FIRST AIDS in case of a Laceration

If you witness a laceration accident in front of you during a skiing race, it's essential to act quickly and calmly to assist the injured ski racer.

Here are the steps you can follow to help:

  1. Assess the situation: Take a moment to assess the severity of the injury and any immediate dangers in the surroundings. Ensure your safety before approaching the injured person.
  2. Call for help: If race officials or medical personnel are nearby, alert them immediately. If not, call emergency services or ask someone else to do so. Please provide them with the exact location and details of the injury.
  3. Protect yourself and the injured person: If you can access gloves or any other protective gear, put them on to avoid direct contact with the blood or bodily fluids. Ask someone to bring a first aid kit or any available medical supplies.
  4. Control bleeding: Look for any active bleeding, and with the help of a clean cloth, apply direct pressure on the wound of your gloved hand. Maintain pressure until medical professionals arrive. If the bleeding is severe, you can elevate the injured area (if it doesn't cause additional pain or discomfort) to help reduce blood flow.
  5. Reassure and comfort the injured person: Stay with the wounded ski racer and provide reassurance. Keep them calm and encourage them to avoid unnecessary movements to prevent further injury.
  6. Provide basic first aid: If you can access sterile gauze or bandages, use them to cover the wound. Avoid applying excessive pressure or attempting to clean the wound extensively, as this can worsen the injury.
  7. Keep the injured person warm: Cover them with a blanket or spare clothing to maintain body heat and prevent hypothermia.
  8. Wait for medical professionals: Do not attempt to move the injured person unless there is an immediate danger. Allow trained medical professionals to assess the situation and determine the best action.


In the case of a ski laceration causing significant bleeding, it may be necessary to apply a tourniquet to control the bleeding effectively. Applying direct pressure on the injured area alone may not be sufficient in some cases.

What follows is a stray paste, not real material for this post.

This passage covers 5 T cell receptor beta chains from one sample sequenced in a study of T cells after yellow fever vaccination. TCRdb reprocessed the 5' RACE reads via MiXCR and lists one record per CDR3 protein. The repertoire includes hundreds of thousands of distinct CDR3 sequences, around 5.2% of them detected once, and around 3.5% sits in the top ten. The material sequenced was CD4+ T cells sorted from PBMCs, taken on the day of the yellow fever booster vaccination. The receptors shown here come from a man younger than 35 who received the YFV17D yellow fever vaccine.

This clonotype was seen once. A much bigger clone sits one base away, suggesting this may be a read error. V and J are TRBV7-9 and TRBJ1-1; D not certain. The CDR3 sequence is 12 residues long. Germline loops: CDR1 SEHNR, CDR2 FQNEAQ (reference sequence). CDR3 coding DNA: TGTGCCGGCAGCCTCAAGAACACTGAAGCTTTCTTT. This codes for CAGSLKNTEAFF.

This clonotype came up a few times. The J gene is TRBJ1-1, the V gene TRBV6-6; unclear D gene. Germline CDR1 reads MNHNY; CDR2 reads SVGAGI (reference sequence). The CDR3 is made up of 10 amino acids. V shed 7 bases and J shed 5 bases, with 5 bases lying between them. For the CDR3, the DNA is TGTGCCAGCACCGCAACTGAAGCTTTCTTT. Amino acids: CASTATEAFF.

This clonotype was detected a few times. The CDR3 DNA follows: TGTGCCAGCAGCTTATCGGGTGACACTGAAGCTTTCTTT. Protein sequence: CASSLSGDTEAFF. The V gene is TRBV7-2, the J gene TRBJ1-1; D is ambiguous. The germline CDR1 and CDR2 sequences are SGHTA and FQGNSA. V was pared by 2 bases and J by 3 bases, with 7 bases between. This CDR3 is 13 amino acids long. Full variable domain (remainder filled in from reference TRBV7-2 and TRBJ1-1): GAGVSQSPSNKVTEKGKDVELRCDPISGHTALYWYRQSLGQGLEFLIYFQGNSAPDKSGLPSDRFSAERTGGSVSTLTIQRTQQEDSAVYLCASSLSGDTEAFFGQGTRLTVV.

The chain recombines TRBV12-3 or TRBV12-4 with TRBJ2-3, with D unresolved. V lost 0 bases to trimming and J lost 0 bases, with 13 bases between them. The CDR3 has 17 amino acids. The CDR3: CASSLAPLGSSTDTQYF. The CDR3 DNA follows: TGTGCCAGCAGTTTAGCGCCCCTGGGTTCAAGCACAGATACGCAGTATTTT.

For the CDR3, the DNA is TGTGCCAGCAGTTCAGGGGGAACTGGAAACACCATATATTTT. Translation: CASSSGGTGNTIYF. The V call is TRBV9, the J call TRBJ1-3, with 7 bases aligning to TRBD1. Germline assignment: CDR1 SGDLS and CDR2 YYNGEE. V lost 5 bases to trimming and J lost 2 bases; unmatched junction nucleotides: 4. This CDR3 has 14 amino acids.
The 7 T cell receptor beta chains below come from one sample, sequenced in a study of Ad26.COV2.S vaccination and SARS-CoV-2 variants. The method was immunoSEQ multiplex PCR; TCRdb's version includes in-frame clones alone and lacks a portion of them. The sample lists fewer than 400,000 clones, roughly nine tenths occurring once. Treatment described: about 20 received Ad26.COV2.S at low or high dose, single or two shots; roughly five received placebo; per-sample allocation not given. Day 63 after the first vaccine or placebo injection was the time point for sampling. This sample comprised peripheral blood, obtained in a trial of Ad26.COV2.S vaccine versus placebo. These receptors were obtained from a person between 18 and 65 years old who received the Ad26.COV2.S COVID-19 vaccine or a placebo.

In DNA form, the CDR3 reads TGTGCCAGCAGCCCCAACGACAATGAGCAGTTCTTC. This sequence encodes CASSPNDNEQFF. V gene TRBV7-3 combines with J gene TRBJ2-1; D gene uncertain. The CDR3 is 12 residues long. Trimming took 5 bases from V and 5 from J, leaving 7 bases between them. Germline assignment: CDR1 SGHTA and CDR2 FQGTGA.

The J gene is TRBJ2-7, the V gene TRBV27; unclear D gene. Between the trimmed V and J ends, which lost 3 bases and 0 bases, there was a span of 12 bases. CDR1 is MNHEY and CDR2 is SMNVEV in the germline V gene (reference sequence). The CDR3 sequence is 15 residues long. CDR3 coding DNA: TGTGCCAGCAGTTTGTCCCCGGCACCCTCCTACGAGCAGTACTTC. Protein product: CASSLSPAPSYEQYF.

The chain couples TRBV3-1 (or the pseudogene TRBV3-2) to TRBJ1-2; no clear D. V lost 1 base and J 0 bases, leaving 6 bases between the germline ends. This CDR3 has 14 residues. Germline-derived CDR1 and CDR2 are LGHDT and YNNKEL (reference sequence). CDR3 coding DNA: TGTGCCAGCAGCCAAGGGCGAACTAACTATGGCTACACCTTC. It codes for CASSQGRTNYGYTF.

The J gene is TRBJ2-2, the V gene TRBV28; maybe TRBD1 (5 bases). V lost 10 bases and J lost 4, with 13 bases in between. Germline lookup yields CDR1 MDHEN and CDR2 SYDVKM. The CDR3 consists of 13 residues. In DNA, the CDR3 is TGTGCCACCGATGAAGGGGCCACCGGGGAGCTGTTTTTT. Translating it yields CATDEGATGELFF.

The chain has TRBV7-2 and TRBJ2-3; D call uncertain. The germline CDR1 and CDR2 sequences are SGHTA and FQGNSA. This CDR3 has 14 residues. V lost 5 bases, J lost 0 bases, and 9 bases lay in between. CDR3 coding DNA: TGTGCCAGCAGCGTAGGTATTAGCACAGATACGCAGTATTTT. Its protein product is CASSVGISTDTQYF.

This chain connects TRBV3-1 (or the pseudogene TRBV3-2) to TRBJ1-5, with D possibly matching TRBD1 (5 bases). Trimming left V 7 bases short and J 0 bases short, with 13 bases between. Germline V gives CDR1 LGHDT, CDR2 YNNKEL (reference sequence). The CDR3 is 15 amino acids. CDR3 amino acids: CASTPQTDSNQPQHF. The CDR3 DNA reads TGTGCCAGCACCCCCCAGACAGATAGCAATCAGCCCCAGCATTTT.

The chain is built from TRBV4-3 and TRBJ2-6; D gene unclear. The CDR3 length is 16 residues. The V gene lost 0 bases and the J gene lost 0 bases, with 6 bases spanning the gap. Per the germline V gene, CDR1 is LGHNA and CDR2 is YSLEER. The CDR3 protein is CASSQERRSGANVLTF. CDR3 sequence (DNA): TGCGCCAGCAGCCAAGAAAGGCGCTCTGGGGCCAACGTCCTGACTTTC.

Here's a step-by-step guide on how to make a tourniquet:

  1. Assess the situation: Determine if the bleeding is severe and cannot be controlled by direct pressure. If the bleeding is minimal and can be managed by applying pressure, a tourniquet may not be necessary.
  2. Gather materials: Find a strong, wide fabric or material for the tourniquet. A ski strap, belt, or even a torn piece of clothing can be used.
  3. Positioning: Place the injured limb comfortably for the wounded person and make it easily accessible for applying the tourniquet. If possible, elevate the limb to help reduce bleeding.
  4. Prepare the tourniquet: Fold the fabric or material to create a 2-3 inches (5-8 cm) wide band. It should be long enough to wrap around the limb at least twice.
  5. Apply the tourniquet: Wrap the tourniquet around the limb, about 2-3 inches (5-8 cm) above the wound site. Ensure the tourniquet is applied tightly but not so tight that it cuts off all circulation. You should be able to fit two fingers under the tourniquet.
  6. Secure the tourniquet: Tie a knot, or use a buckle or clip, to secure the tourniquet. Ensure it is tight enough to maintain pressure on the injured area and control bleeding.
  7. Note the time: If possible, note when the tourniquet was applied. This information can be crucial for medical professionals.
  8. Seek medical help: After applying the tourniquet, immediately seek medical assistance. A tourniquet should not be left on for an extended period as it can cause damage to the limb. Medical professionals can provide the necessary treatment and safely remove the tourniquet.

Remember, applying a tourniquet is a measure of last resort to control severe bleeding. It should only be used when direct pressure alone is insufficient and immediate medical help is unavailable.

These guidelines are general and may vary based on the specific circumstances and resources available. It is always advisable to have basic first-aid training and stay up to date with the latest safety protocols.

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